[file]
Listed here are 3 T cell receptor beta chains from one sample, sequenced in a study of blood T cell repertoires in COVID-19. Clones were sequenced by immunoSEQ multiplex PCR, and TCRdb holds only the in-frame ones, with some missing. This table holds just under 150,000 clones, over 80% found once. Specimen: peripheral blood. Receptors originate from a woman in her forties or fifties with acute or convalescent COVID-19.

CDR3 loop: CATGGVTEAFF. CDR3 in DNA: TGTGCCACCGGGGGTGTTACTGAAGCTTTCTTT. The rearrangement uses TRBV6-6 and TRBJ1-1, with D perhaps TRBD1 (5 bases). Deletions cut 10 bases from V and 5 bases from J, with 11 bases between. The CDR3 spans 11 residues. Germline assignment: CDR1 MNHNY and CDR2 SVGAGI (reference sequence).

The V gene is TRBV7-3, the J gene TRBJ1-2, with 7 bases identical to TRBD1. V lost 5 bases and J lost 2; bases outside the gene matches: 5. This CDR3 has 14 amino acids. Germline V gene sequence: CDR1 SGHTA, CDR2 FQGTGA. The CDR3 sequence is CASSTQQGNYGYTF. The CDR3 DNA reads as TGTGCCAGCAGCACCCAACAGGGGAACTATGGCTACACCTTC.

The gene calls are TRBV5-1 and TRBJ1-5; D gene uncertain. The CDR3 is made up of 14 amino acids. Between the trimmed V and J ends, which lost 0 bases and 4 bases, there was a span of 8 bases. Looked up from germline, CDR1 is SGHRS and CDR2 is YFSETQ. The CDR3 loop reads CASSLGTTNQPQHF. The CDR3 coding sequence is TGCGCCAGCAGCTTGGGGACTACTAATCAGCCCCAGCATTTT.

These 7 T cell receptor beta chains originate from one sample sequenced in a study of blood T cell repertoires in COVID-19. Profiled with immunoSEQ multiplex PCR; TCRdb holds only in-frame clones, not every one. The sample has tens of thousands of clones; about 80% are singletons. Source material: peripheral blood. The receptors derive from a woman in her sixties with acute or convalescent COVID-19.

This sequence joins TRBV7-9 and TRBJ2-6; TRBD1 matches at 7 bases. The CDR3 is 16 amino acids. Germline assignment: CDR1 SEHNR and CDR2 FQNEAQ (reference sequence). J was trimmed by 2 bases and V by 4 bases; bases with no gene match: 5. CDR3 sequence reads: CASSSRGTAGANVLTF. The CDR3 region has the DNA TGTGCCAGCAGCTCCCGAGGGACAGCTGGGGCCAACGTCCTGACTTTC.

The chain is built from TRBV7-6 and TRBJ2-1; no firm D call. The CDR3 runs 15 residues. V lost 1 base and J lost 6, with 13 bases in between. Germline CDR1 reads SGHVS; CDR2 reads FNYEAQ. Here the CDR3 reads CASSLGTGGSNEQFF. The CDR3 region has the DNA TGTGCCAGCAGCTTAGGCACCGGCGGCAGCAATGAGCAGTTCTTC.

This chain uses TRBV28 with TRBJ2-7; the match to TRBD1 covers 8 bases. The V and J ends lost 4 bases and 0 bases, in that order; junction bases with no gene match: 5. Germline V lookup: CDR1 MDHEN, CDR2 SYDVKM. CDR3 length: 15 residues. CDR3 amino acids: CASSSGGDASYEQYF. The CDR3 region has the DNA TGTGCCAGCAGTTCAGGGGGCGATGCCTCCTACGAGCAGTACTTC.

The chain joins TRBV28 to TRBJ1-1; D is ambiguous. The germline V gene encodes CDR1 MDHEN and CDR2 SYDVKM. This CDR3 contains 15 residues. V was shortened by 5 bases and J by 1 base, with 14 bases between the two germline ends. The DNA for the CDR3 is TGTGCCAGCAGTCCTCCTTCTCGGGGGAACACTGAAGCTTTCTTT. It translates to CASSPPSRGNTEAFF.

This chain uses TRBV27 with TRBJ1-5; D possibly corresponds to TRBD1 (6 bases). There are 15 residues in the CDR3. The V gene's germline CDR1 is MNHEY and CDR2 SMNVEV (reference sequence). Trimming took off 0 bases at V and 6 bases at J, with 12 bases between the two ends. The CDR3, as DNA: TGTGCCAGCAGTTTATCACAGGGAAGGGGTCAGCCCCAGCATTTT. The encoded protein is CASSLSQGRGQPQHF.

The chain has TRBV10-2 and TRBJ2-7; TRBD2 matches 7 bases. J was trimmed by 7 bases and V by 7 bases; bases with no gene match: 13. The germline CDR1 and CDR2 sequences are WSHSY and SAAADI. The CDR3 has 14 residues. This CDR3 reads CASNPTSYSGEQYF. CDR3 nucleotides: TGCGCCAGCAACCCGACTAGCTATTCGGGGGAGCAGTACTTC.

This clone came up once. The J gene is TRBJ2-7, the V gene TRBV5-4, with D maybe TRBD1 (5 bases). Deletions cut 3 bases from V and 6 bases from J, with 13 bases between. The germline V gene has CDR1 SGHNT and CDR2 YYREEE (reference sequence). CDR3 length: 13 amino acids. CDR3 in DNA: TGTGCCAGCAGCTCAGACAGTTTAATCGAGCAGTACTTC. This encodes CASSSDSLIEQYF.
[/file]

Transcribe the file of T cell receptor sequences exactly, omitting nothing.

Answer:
Listed here are 3 T cell receptor beta chains from one sample, sequenced in a study of blood T cell repertoires in COVID-19. Clones were sequenced by immunoSEQ multiplex PCR, and TCRdb holds only the in-frame ones, with some missing. This table holds just under 150,000 clones, over 80% found once. Specimen: peripheral blood. Receptors originate from a woman in her forties or fifties with acute or convalescent COVID-19.

CDR3 loop: CATGGVTEAFF. CDR3 in DNA: TGTGCCACCGGGGGTGTTACTGAAGCTTTCTTT. The rearrangement uses TRBV6-6 and TRBJ1-1, with D perhaps TRBD1 (5 bases). Deletions cut 10 bases from V and 5 bases from J, with 11 bases between. The CDR3 spans 11 residues. Germline assignment: CDR1 MNHNY and CDR2 SVGAGI (reference sequence).

The V gene is TRBV7-3, the J gene TRBJ1-2, with 7 bases identical to TRBD1. V lost 5 bases and J lost 2; bases outside the gene matches: 5. This CDR3 has 14 amino acids. Germline V gene sequence: CDR1 SGHTA, CDR2 FQGTGA. The CDR3 sequence is CASSTQQGNYGYTF. The CDR3 DNA reads as TGTGCCAGCAGCACCCAACAGGGGAACTATGGCTACACCTTC.

The gene calls are TRBV5-1 and TRBJ1-5; D gene uncertain. The CDR3 is made up of 14 amino acids. Between the trimmed V and J ends, which lost 0 bases and 4 bases, there was a span of 8 bases. Looked up from germline, CDR1 is SGHRS and CDR2 is YFSETQ. The CDR3 loop reads CASSLGTTNQPQHF. The CDR3 coding sequence is TGCGCCAGCAGCTTGGGGACTACTAATCAGCCCCAGCATTTT.

These 7 T cell receptor beta chains originate from one sample sequenced in a study of blood T cell repertoires in COVID-19. Profiled with immunoSEQ multiplex PCR; TCRdb holds only in-frame clones, not every one. The sample has tens of thousands of clones; about 80% are singletons. Source material: peripheral blood. The receptors derive from a woman in her sixties with acute or convalescent COVID-19.

This sequence joins TRBV7-9 and TRBJ2-6; TRBD1 matches at 7 bases. The CDR3 is 16 amino acids. Germline assignment: CDR1 SEHNR and CDR2 FQNEAQ (reference sequence). J was trimmed by 2 bases and V by 4 bases; bases with no gene match: 5. CDR3 sequence reads: CASSSRGTAGANVLTF. The CDR3 region has the DNA TGTGCCAGCAGCTCCCGAGGGACAGCTGGGGCCAACGTCCTGACTTTC.

The chain is built from TRBV7-6 and TRBJ2-1; no firm D call. The CDR3 runs 15 residues. V lost 1 base and J lost 6, with 13 bases in between. Germline CDR1 reads SGHVS; CDR2 reads FNYEAQ. Here the CDR3 reads CASSLGTGGSNEQFF. The CDR3 region has the DNA TGTGCCAGCAGCTTAGGCACCGGCGGCAGCAATGAGCAGTTCTTC.

This chain uses TRBV28 with TRBJ2-7; the match to TRBD1 covers 8 bases. The V and J ends lost 4 bases and 0 bases, in that order; junction bases with no gene match: 5. Germline V lookup: CDR1 MDHEN, CDR2 SYDVKM. CDR3 length: 15 residues. CDR3 amino acids: CASSSGGDASYEQYF. The CDR3 region has the DNA TGTGCCAGCAGTTCAGGGGGCGATGCCTCCTACGAGCAGTACTTC.

The chain joins TRBV28 to TRBJ1-1; D is ambiguous. The germline V gene encodes CDR1 MDHEN and CDR2 SYDVKM. This CDR3 contains 15 residues. V was shortened by 5 bases and J by 1 base, with 14 bases between the two germline ends. The DNA for the CDR3 is TGTGCCAGCAGTCCTCCTTCTCGGGGGAACACTGAAGCTTTCTTT. It translates to CASSPPSRGNTEAFF.

This chain uses TRBV27 with TRBJ1-5; D possibly corresponds to TRBD1 (6 bases). There are 15 residues in the CDR3. The V gene's germline CDR1 is MNHEY and CDR2 SMNVEV (reference sequence). Trimming took off 0 bases at V and 6 bases at J, with 12 bases between the two ends. The CDR3, as DNA: TGTGCCAGCAGTTTATCACAGGGAAGGGGTCAGCCCCAGCATTTT. The encoded protein is CASSLSQGRGQPQHF.

The chain has TRBV10-2 and TRBJ2-7; TRBD2 matches 7 bases. J was trimmed by 7 bases and V by 7 bases; bases with no gene match: 13. The germline CDR1 and CDR2 sequences are WSHSY and SAAADI. The CDR3 has 14 residues. This CDR3 reads CASNPTSYSGEQYF. CDR3 nucleotides: TGCGCCAGCAACCCGACTAGCTATTCGGGGGAGCAGTACTTC.

This clone came up once. The J gene is TRBJ2-7, the V gene TRBV5-4, with D maybe TRBD1 (5 bases). Deletions cut 3 bases from V and 6 bases from J, with 13 bases between. The germline V gene has CDR1 SGHNT and CDR2 YYREEE (reference sequence). CDR3 length: 13 amino acids. CDR3 in DNA: TGTGCCAGCAGCTCAGACAGTTTAATCGAGCAGTACTTC. This encodes CASSSDSLIEQYF.